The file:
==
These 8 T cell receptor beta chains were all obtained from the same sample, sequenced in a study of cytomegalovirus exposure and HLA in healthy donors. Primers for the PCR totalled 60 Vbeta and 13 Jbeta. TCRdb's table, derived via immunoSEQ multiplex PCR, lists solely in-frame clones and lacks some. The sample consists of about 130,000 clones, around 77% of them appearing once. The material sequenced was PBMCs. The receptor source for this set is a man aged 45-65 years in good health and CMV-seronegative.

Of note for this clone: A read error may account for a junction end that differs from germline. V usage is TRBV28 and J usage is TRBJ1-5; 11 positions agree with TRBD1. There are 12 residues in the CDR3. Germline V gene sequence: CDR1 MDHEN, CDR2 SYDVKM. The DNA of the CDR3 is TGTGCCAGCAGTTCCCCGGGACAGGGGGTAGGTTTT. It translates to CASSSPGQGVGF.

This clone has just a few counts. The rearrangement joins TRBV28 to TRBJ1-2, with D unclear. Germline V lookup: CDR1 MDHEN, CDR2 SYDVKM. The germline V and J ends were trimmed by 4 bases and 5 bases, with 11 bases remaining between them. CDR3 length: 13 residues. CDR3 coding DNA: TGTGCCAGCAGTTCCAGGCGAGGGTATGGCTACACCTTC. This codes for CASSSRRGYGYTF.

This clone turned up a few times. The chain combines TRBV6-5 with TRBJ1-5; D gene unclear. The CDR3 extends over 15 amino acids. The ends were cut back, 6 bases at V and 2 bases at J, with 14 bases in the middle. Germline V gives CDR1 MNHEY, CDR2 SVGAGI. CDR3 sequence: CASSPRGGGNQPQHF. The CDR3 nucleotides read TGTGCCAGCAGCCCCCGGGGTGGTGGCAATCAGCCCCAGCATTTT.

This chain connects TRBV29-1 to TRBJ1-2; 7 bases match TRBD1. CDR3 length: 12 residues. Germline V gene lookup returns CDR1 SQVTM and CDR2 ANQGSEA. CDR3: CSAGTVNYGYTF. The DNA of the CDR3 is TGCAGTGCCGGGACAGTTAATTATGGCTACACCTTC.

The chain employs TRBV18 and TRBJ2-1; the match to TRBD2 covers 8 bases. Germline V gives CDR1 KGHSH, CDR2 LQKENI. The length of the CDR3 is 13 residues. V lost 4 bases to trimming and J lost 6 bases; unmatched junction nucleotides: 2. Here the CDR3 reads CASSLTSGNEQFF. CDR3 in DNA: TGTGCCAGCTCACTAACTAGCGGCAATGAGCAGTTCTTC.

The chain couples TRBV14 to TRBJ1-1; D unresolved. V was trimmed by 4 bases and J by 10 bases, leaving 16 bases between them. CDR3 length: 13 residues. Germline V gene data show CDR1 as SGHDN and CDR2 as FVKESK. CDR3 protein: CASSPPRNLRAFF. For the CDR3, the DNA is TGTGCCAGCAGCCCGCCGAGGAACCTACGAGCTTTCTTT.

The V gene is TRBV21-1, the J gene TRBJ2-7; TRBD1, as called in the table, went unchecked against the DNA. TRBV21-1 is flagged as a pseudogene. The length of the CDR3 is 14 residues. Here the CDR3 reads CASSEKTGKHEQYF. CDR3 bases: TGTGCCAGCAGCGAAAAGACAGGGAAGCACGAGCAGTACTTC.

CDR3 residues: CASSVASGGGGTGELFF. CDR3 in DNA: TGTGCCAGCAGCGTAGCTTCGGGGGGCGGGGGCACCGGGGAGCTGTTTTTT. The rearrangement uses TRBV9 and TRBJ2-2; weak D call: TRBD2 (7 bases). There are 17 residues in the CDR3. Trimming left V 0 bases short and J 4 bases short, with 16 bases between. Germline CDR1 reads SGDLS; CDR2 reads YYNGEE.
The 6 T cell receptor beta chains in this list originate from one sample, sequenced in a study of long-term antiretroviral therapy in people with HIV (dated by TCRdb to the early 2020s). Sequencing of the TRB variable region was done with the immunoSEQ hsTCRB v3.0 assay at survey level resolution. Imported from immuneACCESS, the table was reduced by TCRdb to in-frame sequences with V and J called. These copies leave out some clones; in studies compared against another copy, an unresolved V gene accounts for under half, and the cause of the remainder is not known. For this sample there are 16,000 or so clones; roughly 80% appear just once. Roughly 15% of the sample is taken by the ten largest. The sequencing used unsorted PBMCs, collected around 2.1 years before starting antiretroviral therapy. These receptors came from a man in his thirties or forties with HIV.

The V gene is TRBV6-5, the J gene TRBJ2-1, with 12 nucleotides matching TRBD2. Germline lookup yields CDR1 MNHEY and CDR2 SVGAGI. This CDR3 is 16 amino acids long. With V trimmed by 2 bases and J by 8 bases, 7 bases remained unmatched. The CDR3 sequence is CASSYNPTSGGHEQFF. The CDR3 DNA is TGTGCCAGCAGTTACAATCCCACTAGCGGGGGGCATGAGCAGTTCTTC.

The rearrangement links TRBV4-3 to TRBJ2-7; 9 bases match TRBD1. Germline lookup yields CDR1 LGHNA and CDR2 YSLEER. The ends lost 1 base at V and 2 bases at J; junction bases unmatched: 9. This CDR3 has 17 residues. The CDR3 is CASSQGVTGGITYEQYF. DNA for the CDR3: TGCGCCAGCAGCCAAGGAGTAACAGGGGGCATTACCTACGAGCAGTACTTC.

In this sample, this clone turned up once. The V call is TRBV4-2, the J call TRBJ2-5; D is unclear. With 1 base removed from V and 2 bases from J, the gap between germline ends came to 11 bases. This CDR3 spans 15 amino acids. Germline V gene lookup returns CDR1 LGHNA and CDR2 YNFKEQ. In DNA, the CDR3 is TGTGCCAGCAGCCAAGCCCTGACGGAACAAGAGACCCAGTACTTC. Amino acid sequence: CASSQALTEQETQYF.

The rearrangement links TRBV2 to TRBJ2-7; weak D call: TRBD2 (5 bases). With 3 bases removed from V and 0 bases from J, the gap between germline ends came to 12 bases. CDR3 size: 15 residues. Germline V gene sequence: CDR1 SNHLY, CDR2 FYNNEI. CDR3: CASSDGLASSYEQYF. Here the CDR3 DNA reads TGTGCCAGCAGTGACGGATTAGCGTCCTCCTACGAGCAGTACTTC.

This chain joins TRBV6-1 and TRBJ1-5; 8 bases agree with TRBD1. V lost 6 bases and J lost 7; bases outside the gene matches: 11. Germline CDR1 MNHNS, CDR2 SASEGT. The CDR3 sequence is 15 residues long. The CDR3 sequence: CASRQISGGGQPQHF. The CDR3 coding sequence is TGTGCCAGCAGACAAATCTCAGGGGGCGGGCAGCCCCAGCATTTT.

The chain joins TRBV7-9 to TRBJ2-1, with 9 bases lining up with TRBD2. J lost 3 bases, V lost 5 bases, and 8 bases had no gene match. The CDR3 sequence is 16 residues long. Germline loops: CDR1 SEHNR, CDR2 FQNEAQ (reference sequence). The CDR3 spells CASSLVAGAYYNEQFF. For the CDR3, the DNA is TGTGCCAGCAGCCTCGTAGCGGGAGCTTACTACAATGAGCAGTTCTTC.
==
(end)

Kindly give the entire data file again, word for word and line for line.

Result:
These 8 T cell receptor beta chains were all obtained from the same sample, sequenced in a study of cytomegalovirus exposure and HLA in healthy donors. Primers for the PCR totalled 60 Vbeta and 13 Jbeta. TCRdb's table, derived via immunoSEQ multiplex PCR, lists solely in-frame clones and lacks some. The sample consists of about 130,000 clones, around 77% of them appearing once. The material sequenced was PBMCs. The receptor source for this set is a man aged 45-65 years in good health and CMV-seronegative.

Of note for this clone: A read error may account for a junction end that differs from germline. V usage is TRBV28 and J usage is TRBJ1-5; 11 positions agree with TRBD1. There are 12 residues in the CDR3. Germline V gene sequence: CDR1 MDHEN, CDR2 SYDVKM. The DNA of the CDR3 is TGTGCCAGCAGTTCCCCGGGACAGGGGGTAGGTTTT. It translates to CASSSPGQGVGF.

This clone has just a few counts. The rearrangement joins TRBV28 to TRBJ1-2, with D unclear. Germline V lookup: CDR1 MDHEN, CDR2 SYDVKM. The germline V and J ends were trimmed by 4 bases and 5 bases, with 11 bases remaining between them. CDR3 length: 13 residues. CDR3 coding DNA: TGTGCCAGCAGTTCCAGGCGAGGGTATGGCTACACCTTC. This codes for CASSSRRGYGYTF.

This clone turned up a few times. The chain combines TRBV6-5 with TRBJ1-5; D gene unclear. The CDR3 extends over 15 amino acids. The ends were cut back, 6 bases at V and 2 bases at J, with 14 bases in the middle. Germline V gives CDR1 MNHEY, CDR2 SVGAGI. CDR3 sequence: CASSPRGGGNQPQHF. The CDR3 nucleotides read TGTGCCAGCAGCCCCCGGGGTGGTGGCAATCAGCCCCAGCATTTT.

This chain connects TRBV29-1 to TRBJ1-2; 7 bases match TRBD1. CDR3 length: 12 residues. Germline V gene lookup returns CDR1 SQVTM and CDR2 ANQGSEA. CDR3: CSAGTVNYGYTF. The DNA of the CDR3 is TGCAGTGCCGGGACAGTTAATTATGGCTACACCTTC.

The chain employs TRBV18 and TRBJ2-1; the match to TRBD2 covers 8 bases. Germline V gives CDR1 KGHSH, CDR2 LQKENI. The length of the CDR3 is 13 residues. V lost 4 bases to trimming and J lost 6 bases; unmatched junction nucleotides: 2. Here the CDR3 reads CASSLTSGNEQFF. CDR3 in DNA: TGTGCCAGCTCACTAACTAGCGGCAATGAGCAGTTCTTC.

The chain couples TRBV14 to TRBJ1-1; D unresolved. V was trimmed by 4 bases and J by 10 bases, leaving 16 bases between them. CDR3 length: 13 residues. Germline V gene data show CDR1 as SGHDN and CDR2 as FVKESK. CDR3 protein: CASSPPRNLRAFF. For the CDR3, the DNA is TGTGCCAGCAGCCCGCCGAGGAACCTACGAGCTTTCTTT.

The V gene is TRBV21-1, the J gene TRBJ2-7; TRBD1, as called in the table, went unchecked against the DNA. TRBV21-1 is flagged as a pseudogene. The length of the CDR3 is 14 residues. Here the CDR3 reads CASSEKTGKHEQYF. CDR3 bases: TGTGCCAGCAGCGAAAAGACAGGGAAGCACGAGCAGTACTTC.

CDR3 residues: CASSVASGGGGTGELFF. CDR3 in DNA: TGTGCCAGCAGCGTAGCTTCGGGGGGCGGGGGCACCGGGGAGCTGTTTTTT. The rearrangement uses TRBV9 and TRBJ2-2; weak D call: TRBD2 (7 bases). There are 17 residues in the CDR3. Trimming left V 0 bases short and J 4 bases short, with 16 bases between. Germline CDR1 reads SGDLS; CDR2 reads YYNGEE.
The 6 T cell receptor beta chains in this list originate from one sample, sequenced in a study of long-term antiretroviral therapy in people with HIV (dated by TCRdb to the early 2020s). Sequencing of the TRB variable region was done with the immunoSEQ hsTCRB v3.0 assay at survey level resolution. Imported from immuneACCESS, the table was reduced by TCRdb to in-frame sequences with V and J called. These copies leave out some clones; in studies compared against another copy, an unresolved V gene accounts for under half, and the cause of the remainder is not known. For this sample there are 16,000 or so clones; roughly 80% appear just once. Roughly 15% of the sample is taken by the ten largest. The sequencing used unsorted PBMCs, collected around 2.1 years before starting antiretroviral therapy. These receptors came from a man in his thirties or forties with HIV.

The V gene is TRBV6-5, the J gene TRBJ2-1, with 12 nucleotides matching TRBD2. Germline lookup yields CDR1 MNHEY and CDR2 SVGAGI. This CDR3 is 16 amino acids long. With V trimmed by 2 bases and J by 8 bases, 7 bases remained unmatched. The CDR3 sequence is CASSYNPTSGGHEQFF. The CDR3 DNA is TGTGCCAGCAGTTACAATCCCACTAGCGGGGGGCATGAGCAGTTCTTC.

The rearrangement links TRBV4-3 to TRBJ2-7; 9 bases match TRBD1. Germline lookup yields CDR1 LGHNA and CDR2 YSLEER. The ends lost 1 base at V and 2 bases at J; junction bases unmatched: 9. This CDR3 has 17 residues. The CDR3 is CASSQGVTGGITYEQYF. DNA for the CDR3: TGCGCCAGCAGCCAAGGAGTAACAGGGGGCATTACCTACGAGCAGTACTTC.

In this sample, this clone turned up once. The V call is TRBV4-2, the J call TRBJ2-5; D is unclear. With 1 base removed from V and 2 bases from J, the gap between germline ends came to 11 bases. This CDR3 spans 15 amino acids. Germline V gene lookup returns CDR1 LGHNA and CDR2 YNFKEQ. In DNA, the CDR3 is TGTGCCAGCAGCCAAGCCCTGACGGAACAAGAGACCCAGTACTTC. Amino acid sequence: CASSQALTEQETQYF.

The rearrangement links TRBV2 to TRBJ2-7; weak D call: TRBD2 (5 bases). With 3 bases removed from V and 0 bases from J, the gap between germline ends came to 12 bases. CDR3 size: 15 residues. Germline V gene sequence: CDR1 SNHLY, CDR2 FYNNEI. CDR3: CASSDGLASSYEQYF. Here the CDR3 DNA reads TGTGCCAGCAGTGACGGATTAGCGTCCTCCTACGAGCAGTACTTC.

This chain joins TRBV6-1 and TRBJ1-5; 8 bases agree with TRBD1. V lost 6 bases and J lost 7; bases outside the gene matches: 11. Germline CDR1 MNHNS, CDR2 SASEGT. The CDR3 sequence is 15 residues long. The CDR3 sequence: CASRQISGGGQPQHF. The CDR3 coding sequence is TGTGCCAGCAGACAAATCTCAGGGGGCGGGCAGCCCCAGCATTTT.

The chain joins TRBV7-9 to TRBJ2-1, with 9 bases lining up with TRBD2. J lost 3 bases, V lost 5 bases, and 8 bases had no gene match. The CDR3 sequence is 16 residues long. Germline loops: CDR1 SEHNR, CDR2 FQNEAQ (reference sequence). The CDR3 spells CASSLVAGAYYNEQFF. For the CDR3, the DNA is TGTGCCAGCAGCCTCGTAGCGGGAGCTTACTACAATGAGCAGTTCTTC.